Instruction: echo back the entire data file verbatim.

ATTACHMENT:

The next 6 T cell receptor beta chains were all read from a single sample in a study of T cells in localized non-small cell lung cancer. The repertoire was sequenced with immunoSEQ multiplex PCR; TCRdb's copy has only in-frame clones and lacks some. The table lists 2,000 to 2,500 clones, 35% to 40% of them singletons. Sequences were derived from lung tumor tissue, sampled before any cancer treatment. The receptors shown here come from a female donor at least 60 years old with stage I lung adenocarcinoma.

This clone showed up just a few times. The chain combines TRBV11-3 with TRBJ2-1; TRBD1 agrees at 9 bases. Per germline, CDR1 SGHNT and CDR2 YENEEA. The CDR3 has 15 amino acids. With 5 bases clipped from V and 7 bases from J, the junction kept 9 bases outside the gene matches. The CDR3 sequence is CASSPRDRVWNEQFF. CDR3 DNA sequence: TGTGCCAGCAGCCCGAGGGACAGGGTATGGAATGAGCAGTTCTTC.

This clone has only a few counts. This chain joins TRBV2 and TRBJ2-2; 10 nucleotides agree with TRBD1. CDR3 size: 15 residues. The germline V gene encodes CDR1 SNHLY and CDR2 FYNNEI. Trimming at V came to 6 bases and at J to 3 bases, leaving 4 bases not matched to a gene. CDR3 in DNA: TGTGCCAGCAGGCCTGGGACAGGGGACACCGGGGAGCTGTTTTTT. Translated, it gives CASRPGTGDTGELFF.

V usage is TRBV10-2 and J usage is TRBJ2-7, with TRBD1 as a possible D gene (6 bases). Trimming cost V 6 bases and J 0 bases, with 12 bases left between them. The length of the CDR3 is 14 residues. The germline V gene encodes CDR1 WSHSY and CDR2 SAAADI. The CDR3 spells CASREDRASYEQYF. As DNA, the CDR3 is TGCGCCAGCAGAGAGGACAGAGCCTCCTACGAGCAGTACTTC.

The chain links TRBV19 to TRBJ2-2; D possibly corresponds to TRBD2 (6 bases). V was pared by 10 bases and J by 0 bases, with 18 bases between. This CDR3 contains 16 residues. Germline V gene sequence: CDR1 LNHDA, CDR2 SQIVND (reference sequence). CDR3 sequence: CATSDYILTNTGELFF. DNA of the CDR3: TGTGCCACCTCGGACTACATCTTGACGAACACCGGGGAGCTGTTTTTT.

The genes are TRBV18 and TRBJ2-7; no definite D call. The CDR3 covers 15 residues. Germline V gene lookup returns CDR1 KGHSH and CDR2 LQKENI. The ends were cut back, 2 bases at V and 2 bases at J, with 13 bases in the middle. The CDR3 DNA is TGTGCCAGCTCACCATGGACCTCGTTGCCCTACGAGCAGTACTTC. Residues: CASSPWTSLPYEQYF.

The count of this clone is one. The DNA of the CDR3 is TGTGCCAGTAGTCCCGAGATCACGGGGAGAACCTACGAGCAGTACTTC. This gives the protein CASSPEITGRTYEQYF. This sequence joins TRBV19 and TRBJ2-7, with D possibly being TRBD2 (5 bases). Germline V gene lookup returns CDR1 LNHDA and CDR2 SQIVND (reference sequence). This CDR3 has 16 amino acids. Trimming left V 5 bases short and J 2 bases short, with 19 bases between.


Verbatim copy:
The next 6 T cell receptor beta chains were all read from a single sample in a study of T cells in localized non-small cell lung cancer. The repertoire was sequenced with immunoSEQ multiplex PCR; TCRdb's copy has only in-frame clones and lacks some. The table lists 2,000 to 2,500 clones, 35% to 40% of them singletons. Sequences were derived from lung tumor tissue, sampled before any cancer treatment. The receptors shown here come from a female donor at least 60 years old with stage I lung adenocarcinoma.

This clone showed up just a few times. The chain combines TRBV11-3 with TRBJ2-1; TRBD1 agrees at 9 bases. Per germline, CDR1 SGHNT and CDR2 YENEEA. The CDR3 has 15 amino acids. With 5 bases clipped from V and 7 bases from J, the junction kept 9 bases outside the gene matches. The CDR3 sequence is CASSPRDRVWNEQFF. CDR3 DNA sequence: TGTGCCAGCAGCCCGAGGGACAGGGTATGGAATGAGCAGTTCTTC.

This clone has only a few counts. This chain joins TRBV2 and TRBJ2-2; 10 nucleotides agree with TRBD1. CDR3 size: 15 residues. The germline V gene encodes CDR1 SNHLY and CDR2 FYNNEI. Trimming at V came to 6 bases and at J to 3 bases, leaving 4 bases not matched to a gene. CDR3 in DNA: TGTGCCAGCAGGCCTGGGACAGGGGACACCGGGGAGCTGTTTTTT. Translated, it gives CASRPGTGDTGELFF.

V usage is TRBV10-2 and J usage is TRBJ2-7, with TRBD1 as a possible D gene (6 bases). Trimming cost V 6 bases and J 0 bases, with 12 bases left between them. The length of the CDR3 is 14 residues. The germline V gene encodes CDR1 WSHSY and CDR2 SAAADI. The CDR3 spells CASREDRASYEQYF. As DNA, the CDR3 is TGCGCCAGCAGAGAGGACAGAGCCTCCTACGAGCAGTACTTC.

The chain links TRBV19 to TRBJ2-2; D possibly corresponds to TRBD2 (6 bases). V was pared by 10 bases and J by 0 bases, with 18 bases between. This CDR3 contains 16 residues. Germline V gene sequence: CDR1 LNHDA, CDR2 SQIVND (reference sequence). CDR3 sequence: CATSDYILTNTGELFF. DNA of the CDR3: TGTGCCACCTCGGACTACATCTTGACGAACACCGGGGAGCTGTTTTTT.

The genes are TRBV18 and TRBJ2-7; no definite D call. The CDR3 covers 15 residues. Germline V gene lookup returns CDR1 KGHSH and CDR2 LQKENI. The ends were cut back, 2 bases at V and 2 bases at J, with 13 bases in the middle. The CDR3 DNA is TGTGCCAGCTCACCATGGACCTCGTTGCCCTACGAGCAGTACTTC. Residues: CASSPWTSLPYEQYF.

The count of this clone is one. The DNA of the CDR3 is TGTGCCAGTAGTCCCGAGATCACGGGGAGAACCTACGAGCAGTACTTC. This gives the protein CASSPEITGRTYEQYF. This sequence joins TRBV19 and TRBJ2-7, with D possibly being TRBD2 (5 bases). Germline V gene lookup returns CDR1 LNHDA and CDR2 SQIVND (reference sequence). This CDR3 has 16 amino acids. Trimming left V 5 bases short and J 2 bases short, with 19 bases between.